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Policymakers of Reserve Bank of Australia suggested that it was more likely than not that a further easing in monetary policy would be appropriate in the period ahead.

According to the minutes of the monetary policy meeting held on June 4, members said developments in the labor market would be particularly important, in assessing whether more easing was appropriate.

However, members observed that lowering the interest rate was not the only policy option available to help reducing the jobless rate.

The bank had lowered the cash rate by a quarter point to a record low 1.25 percent at the June meeting. This was the first reduction since August 2016.

Interest rates will be cut again at the August meeting, though given that the unemployment rate remained high at 5.2 percent in April and annual GDP growth eased further to 1.8 percent in the first quarter, the RBA may decide to cut again as soon as July, Ben Udy, an economist at Capital Economics, said.

At the June meeting, members assessed a low likelihood of a rate cut resulting in an unexpectedly strong pick-up in inflation, given the extent of spare capacity.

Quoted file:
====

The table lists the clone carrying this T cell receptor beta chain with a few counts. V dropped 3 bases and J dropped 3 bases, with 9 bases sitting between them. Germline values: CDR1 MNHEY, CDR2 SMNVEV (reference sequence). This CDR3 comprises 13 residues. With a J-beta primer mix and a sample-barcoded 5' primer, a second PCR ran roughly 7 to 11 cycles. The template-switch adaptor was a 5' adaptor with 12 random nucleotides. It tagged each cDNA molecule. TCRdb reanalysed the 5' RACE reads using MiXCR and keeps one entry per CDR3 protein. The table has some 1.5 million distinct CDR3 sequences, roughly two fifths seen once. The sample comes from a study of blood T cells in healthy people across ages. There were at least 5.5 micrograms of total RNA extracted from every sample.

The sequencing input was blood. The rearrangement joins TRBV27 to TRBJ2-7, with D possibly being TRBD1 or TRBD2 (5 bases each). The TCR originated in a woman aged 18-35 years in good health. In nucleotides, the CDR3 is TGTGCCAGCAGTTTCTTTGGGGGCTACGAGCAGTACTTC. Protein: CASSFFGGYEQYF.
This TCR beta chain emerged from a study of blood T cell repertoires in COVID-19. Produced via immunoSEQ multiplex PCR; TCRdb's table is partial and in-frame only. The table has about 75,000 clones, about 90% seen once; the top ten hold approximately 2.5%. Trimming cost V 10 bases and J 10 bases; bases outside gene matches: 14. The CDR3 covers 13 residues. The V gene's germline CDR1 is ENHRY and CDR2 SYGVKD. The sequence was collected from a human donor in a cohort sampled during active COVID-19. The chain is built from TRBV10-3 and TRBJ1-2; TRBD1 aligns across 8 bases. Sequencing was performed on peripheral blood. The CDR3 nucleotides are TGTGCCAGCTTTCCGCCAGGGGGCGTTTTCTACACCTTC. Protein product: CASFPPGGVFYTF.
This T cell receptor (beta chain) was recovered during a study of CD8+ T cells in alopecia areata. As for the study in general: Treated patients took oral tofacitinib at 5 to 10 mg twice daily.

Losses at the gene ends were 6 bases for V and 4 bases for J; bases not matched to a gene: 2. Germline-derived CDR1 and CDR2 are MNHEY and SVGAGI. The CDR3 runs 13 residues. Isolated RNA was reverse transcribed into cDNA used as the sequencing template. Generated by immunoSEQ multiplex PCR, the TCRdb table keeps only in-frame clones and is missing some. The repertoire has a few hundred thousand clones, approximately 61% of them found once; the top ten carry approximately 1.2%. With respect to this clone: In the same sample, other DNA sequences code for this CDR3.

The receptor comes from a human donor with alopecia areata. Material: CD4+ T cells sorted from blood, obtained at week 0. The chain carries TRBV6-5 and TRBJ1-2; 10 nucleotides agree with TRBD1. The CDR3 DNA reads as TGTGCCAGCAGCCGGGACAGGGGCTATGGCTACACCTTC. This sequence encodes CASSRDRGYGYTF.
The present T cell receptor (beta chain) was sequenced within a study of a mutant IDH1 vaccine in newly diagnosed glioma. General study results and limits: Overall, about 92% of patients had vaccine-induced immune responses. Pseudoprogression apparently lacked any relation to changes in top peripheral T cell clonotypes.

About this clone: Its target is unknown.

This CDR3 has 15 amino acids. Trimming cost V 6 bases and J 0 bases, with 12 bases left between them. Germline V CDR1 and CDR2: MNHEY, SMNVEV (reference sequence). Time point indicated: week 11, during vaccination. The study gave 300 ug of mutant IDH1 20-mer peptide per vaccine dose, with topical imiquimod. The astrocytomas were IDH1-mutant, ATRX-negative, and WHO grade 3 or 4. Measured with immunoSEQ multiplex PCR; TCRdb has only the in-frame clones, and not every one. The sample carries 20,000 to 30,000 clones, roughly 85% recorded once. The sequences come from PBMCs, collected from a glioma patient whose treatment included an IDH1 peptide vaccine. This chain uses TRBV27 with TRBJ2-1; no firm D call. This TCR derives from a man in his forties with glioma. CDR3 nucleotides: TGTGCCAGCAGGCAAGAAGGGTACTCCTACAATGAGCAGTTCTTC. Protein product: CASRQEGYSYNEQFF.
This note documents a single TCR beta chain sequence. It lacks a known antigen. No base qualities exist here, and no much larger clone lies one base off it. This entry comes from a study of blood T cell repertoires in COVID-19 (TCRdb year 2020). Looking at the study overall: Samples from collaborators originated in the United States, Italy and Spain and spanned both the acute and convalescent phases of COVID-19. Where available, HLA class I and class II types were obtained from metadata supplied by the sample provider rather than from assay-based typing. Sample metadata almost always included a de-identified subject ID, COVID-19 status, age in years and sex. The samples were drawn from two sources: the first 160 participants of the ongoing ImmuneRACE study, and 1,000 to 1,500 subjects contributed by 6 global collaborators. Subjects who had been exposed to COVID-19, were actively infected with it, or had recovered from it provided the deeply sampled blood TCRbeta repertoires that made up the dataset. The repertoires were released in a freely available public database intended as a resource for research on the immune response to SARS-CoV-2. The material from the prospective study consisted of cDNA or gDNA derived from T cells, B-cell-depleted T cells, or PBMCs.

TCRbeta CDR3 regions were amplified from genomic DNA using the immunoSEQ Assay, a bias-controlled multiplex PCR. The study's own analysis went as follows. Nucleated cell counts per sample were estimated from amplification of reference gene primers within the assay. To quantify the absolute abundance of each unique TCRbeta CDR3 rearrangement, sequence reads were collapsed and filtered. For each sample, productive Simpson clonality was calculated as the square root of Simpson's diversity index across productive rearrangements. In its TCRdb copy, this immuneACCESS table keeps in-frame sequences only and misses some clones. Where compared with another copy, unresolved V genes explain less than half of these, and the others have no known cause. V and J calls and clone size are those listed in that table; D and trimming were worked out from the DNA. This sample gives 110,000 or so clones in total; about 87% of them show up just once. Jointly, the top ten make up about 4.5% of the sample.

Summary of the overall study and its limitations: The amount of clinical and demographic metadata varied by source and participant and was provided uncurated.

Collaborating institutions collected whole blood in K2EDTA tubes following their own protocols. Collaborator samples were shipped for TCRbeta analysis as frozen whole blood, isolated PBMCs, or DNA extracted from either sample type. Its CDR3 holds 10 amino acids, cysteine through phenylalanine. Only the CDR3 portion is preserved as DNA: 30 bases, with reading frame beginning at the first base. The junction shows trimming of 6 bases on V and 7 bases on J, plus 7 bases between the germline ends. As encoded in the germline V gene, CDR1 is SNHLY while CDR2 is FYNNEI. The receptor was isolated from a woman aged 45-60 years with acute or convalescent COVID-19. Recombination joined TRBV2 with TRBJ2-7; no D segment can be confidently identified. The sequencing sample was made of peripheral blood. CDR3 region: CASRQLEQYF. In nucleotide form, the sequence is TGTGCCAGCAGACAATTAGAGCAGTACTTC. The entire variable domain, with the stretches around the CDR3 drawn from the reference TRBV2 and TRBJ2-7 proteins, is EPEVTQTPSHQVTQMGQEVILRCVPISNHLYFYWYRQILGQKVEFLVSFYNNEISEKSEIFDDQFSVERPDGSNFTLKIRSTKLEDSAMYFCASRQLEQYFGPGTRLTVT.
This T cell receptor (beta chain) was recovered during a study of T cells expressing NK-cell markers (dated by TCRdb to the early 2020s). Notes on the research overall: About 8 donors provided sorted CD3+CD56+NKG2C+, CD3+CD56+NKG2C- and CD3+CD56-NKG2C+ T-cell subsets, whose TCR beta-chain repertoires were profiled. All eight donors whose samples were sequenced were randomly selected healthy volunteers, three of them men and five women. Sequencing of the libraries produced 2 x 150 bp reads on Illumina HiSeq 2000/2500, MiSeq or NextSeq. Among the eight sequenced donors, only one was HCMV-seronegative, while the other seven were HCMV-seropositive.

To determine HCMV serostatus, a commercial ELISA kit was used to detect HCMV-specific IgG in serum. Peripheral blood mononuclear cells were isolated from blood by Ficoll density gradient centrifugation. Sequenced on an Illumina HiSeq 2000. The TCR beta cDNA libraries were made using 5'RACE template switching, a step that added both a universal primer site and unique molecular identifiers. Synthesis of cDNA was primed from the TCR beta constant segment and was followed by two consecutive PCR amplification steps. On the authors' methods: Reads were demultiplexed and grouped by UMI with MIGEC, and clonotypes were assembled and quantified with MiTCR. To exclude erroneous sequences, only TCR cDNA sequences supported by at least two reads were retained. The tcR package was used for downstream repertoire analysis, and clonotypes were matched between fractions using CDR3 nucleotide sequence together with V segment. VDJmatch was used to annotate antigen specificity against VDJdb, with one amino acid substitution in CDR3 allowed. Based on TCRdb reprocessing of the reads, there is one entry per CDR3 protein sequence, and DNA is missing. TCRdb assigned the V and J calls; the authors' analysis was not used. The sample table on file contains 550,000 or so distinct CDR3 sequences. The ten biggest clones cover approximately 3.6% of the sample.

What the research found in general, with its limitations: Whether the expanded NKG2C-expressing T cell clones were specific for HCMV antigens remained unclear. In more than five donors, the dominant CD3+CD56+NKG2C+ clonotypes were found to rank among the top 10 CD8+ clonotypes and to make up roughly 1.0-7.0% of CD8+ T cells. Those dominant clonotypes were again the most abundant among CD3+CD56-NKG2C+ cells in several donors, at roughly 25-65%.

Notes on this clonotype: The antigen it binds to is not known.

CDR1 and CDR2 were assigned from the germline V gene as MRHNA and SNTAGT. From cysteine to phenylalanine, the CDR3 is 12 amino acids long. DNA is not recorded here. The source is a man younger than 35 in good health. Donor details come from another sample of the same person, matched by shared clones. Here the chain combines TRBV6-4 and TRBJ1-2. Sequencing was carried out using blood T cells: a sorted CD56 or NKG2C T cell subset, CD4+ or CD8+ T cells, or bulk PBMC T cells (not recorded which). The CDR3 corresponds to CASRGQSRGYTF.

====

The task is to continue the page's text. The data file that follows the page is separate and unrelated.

Members also observed that a lower level of interest rates would stimulate activity and thereby improve the resilience of the Australian economy to any future adverse shocks.

Australia's flexible inflation targeting framework did not require inflation to be within the target range at all times, which permits the board to set monetary policy so as best to achieve the broad objectives of central bank.

Nonetheless, policymakers agreed that the inflation target plays an important role as a strong medium-term anchor for inflation expectations, to help deliver low and stable inflation, which in turn supports sustainable growth in employment and incomes.